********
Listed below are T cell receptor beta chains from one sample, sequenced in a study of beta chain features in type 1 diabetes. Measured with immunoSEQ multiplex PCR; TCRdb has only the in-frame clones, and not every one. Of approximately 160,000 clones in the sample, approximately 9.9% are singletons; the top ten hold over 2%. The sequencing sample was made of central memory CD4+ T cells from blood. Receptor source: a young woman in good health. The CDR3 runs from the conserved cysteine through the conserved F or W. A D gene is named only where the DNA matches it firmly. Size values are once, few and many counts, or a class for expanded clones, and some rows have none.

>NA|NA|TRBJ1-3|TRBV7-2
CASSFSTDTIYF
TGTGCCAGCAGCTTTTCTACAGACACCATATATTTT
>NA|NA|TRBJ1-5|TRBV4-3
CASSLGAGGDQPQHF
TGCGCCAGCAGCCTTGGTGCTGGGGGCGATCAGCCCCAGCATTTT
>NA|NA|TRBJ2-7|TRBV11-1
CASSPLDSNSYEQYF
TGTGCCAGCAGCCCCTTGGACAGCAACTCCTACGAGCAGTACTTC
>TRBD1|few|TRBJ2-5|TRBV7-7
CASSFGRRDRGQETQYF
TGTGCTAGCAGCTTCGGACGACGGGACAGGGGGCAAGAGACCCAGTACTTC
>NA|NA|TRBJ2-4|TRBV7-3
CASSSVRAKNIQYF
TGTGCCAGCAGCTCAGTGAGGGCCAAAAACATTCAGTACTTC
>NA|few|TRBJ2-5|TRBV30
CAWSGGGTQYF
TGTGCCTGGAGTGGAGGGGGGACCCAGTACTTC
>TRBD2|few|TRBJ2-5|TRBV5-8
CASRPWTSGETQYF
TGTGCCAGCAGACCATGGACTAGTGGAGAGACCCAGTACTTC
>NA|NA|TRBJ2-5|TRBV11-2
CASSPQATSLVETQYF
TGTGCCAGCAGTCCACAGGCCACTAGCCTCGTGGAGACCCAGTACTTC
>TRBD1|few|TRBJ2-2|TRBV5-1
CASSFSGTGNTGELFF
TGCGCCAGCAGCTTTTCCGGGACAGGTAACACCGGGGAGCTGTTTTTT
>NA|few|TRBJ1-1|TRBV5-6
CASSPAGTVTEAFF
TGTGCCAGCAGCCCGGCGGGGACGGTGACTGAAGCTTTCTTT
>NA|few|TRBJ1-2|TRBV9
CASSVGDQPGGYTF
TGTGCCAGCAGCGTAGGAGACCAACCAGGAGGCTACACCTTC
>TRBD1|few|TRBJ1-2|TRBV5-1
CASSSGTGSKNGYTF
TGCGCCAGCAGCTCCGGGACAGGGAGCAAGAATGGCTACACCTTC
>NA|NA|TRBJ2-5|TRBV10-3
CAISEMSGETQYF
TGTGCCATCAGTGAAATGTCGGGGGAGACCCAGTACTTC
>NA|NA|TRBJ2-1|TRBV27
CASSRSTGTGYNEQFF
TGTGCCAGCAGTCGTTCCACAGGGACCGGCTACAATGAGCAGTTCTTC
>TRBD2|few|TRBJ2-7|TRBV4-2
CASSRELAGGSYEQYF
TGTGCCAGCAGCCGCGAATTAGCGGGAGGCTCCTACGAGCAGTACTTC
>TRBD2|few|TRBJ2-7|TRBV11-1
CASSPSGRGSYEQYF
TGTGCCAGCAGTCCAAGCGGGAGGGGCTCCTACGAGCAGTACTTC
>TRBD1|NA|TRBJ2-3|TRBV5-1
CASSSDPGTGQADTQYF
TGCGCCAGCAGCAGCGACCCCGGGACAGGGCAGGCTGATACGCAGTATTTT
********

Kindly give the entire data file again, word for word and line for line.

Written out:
Listed below are T cell receptor beta chains from one sample, sequenced in a study of beta chain features in type 1 diabetes. Measured with immunoSEQ multiplex PCR; TCRdb has only the in-frame clones, and not every one. Of approximately 160,000 clones in the sample, approximately 9.9% are singletons; the top ten hold over 2%. The sequencing sample was made of central memory CD4+ T cells from blood. Receptor source: a young woman in good health. The CDR3 runs from the conserved cysteine through the conserved F or W. A D gene is named only where the DNA matches it firmly. Size values are once, few and many counts, or a class for expanded clones, and some rows have none.

>NA|NA|TRBJ1-3|TRBV7-2
CASSFSTDTIYF
TGTGCCAGCAGCTTTTCTACAGACACCATATATTTT
>NA|NA|TRBJ1-5|TRBV4-3
CASSLGAGGDQPQHF
TGCGCCAGCAGCCTTGGTGCTGGGGGCGATCAGCCCCAGCATTTT
>NA|NA|TRBJ2-7|TRBV11-1
CASSPLDSNSYEQYF
TGTGCCAGCAGCCCCTTGGACAGCAACTCCTACGAGCAGTACTTC
>TRBD1|few|TRBJ2-5|TRBV7-7
CASSFGRRDRGQETQYF
TGTGCTAGCAGCTTCGGACGACGGGACAGGGGGCAAGAGACCCAGTACTTC
>NA|NA|TRBJ2-4|TRBV7-3
CASSSVRAKNIQYF
TGTGCCAGCAGCTCAGTGAGGGCCAAAAACATTCAGTACTTC
>NA|few|TRBJ2-5|TRBV30
CAWSGGGTQYF
TGTGCCTGGAGTGGAGGGGGGACCCAGTACTTC
>TRBD2|few|TRBJ2-5|TRBV5-8
CASRPWTSGETQYF
TGTGCCAGCAGACCATGGACTAGTGGAGAGACCCAGTACTTC
>NA|NA|TRBJ2-5|TRBV11-2
CASSPQATSLVETQYF
TGTGCCAGCAGTCCACAGGCCACTAGCCTCGTGGAGACCCAGTACTTC
>TRBD1|few|TRBJ2-2|TRBV5-1
CASSFSGTGNTGELFF
TGCGCCAGCAGCTTTTCCGGGACAGGTAACACCGGGGAGCTGTTTTTT
>NA|few|TRBJ1-1|TRBV5-6
CASSPAGTVTEAFF
TGTGCCAGCAGCCCGGCGGGGACGGTGACTGAAGCTTTCTTT
>NA|few|TRBJ1-2|TRBV9
CASSVGDQPGGYTF
TGTGCCAGCAGCGTAGGAGACCAACCAGGAGGCTACACCTTC
>TRBD1|few|TRBJ1-2|TRBV5-1
CASSSGTGSKNGYTF
TGCGCCAGCAGCTCCGGGACAGGGAGCAAGAATGGCTACACCTTC
>NA|NA|TRBJ2-5|TRBV10-3
CAISEMSGETQYF
TGTGCCATCAGTGAAATGTCGGGGGAGACCCAGTACTTC
>NA|NA|TRBJ2-1|TRBV27
CASSRSTGTGYNEQFF
TGTGCCAGCAGTCGTTCCACAGGGACCGGCTACAATGAGCAGTTCTTC
>TRBD2|few|TRBJ2-7|TRBV4-2
CASSRELAGGSYEQYF
TGTGCCAGCAGCCGCGAATTAGCGGGAGGCTCCTACGAGCAGTACTTC
>TRBD2|few|TRBJ2-7|TRBV11-1
CASSPSGRGSYEQYF
TGTGCCAGCAGTCCAAGCGGGAGGGGCTCCTACGAGCAGTACTTC
>TRBD1|NA|TRBJ2-3|TRBV5-1
CASSSDPGTGQADTQYF
TGCGCCAGCAGCAGCGACCCCGGGACAGGGCAGGCTGATACGCAGTATTTT